Facebook has had a rough last year and every week, it seems that the company’s problems are not going away anytime soon. First came the big revelation on how Cambridge Analytica used Facebook to harvest user information and putting privacy on the back foot. Then came departure of Facebook executives at WhatsApp and Instagram suggesting that the company will soon face big executive exodus. Early this year, Facebook was hit with government oversight committee looking into its data privacy practice. Now, Facebook has confirmed that it stored passwords of hundreds of millions of users in plain text for years. Also Read - Instagram uses AI to automatically hide offensive commentsAlso Read - Instagram celebrates 10th birthday, announces new features like 'hide offensive comments' and more
According to KrebsOnSecurity, the passwords were stored in plain text in some cases going back to 2012. The social media giant, in a blog post, said that an ongoing investigation so far found no indication that employees have abused their access to this data. It also confirmed plans to notify hundreds of millions of Facebook users and thousands of Instagram users to change their password with immediate effect. “To be clear, these passwords were never visible to anyone outside of Facebook and we have found no evidence to date that anyone internally abused or improperly accessed them,” Pedro Canahuati, VP Engineering, Security and Privacy, wrote in a blog post. Also Read - Facebook Messenger merged with Instagram DMs: All you need to know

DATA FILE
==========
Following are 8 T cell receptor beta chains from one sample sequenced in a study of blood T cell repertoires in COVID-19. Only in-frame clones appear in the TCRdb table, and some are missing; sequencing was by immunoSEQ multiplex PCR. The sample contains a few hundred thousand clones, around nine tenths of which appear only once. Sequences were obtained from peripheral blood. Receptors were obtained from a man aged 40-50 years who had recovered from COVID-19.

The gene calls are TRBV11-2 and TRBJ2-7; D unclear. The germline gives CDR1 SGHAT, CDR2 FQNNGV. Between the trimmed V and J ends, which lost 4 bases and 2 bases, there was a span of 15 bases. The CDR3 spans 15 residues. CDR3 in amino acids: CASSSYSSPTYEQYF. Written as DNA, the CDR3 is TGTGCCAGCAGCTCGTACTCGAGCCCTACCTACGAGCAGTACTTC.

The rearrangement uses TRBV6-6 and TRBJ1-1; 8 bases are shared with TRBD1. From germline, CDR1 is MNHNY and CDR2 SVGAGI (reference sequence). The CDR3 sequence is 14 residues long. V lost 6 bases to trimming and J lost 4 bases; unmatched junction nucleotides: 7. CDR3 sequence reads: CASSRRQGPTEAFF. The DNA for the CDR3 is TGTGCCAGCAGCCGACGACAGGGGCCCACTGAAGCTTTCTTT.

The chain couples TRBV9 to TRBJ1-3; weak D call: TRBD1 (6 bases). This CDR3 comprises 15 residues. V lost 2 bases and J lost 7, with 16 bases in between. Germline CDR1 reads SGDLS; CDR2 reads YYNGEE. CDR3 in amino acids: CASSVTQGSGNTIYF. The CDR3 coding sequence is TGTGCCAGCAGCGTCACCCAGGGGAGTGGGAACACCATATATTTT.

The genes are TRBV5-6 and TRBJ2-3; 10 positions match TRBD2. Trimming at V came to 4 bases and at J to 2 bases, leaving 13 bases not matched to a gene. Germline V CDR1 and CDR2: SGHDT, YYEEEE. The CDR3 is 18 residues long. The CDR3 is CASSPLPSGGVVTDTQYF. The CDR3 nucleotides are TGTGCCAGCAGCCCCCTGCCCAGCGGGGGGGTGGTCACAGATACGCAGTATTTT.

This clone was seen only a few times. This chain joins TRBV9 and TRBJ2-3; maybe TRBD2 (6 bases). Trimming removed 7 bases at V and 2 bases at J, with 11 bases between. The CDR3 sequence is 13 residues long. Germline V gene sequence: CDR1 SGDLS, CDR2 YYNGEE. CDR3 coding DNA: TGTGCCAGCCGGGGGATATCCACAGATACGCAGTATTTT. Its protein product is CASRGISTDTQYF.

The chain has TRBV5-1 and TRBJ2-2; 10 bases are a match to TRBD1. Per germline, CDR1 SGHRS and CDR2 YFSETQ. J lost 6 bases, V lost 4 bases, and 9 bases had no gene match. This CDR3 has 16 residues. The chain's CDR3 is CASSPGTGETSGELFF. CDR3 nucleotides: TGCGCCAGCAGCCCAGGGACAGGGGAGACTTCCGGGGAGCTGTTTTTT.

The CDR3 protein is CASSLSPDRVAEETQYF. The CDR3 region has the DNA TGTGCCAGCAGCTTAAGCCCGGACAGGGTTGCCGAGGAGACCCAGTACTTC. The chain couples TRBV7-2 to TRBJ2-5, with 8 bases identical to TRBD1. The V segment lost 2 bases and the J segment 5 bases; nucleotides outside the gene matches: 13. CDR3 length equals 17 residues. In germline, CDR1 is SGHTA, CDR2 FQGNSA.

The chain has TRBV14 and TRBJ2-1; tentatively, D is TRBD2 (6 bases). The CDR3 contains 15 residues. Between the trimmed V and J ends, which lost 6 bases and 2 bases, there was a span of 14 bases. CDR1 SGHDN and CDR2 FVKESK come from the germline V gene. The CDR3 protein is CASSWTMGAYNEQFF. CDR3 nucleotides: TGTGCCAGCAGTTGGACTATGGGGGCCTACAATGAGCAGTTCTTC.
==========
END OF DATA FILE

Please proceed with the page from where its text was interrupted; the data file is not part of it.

Facebook has not announced how many users could have been affected by this unmasked password for years. However, KrebsOnSecurity claims citing sources that between 200 million and 600 million Facebook users may have their account passwords stored in plain text. The data was searchable by more than 20,000 Facebook employees and some 2,000 engineers or developers reportedly made approximately nine million internal queries that contained plain text user passwords.
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Both Github and Twitter also admitted to storing user passwords in plain text recently but in both the cases, the data was available to only a small number of employees. In the case of Facebook, however, the number could be really big and the company is now revealing the number of employees who could have had accessed the data. Federal prosecutors are conducting a criminal investigation into data deals Facebook struck with some OEMs and it also saw departure of Chief Product Officer Chris Cox and WhatsApp chief Chris Daniels recently.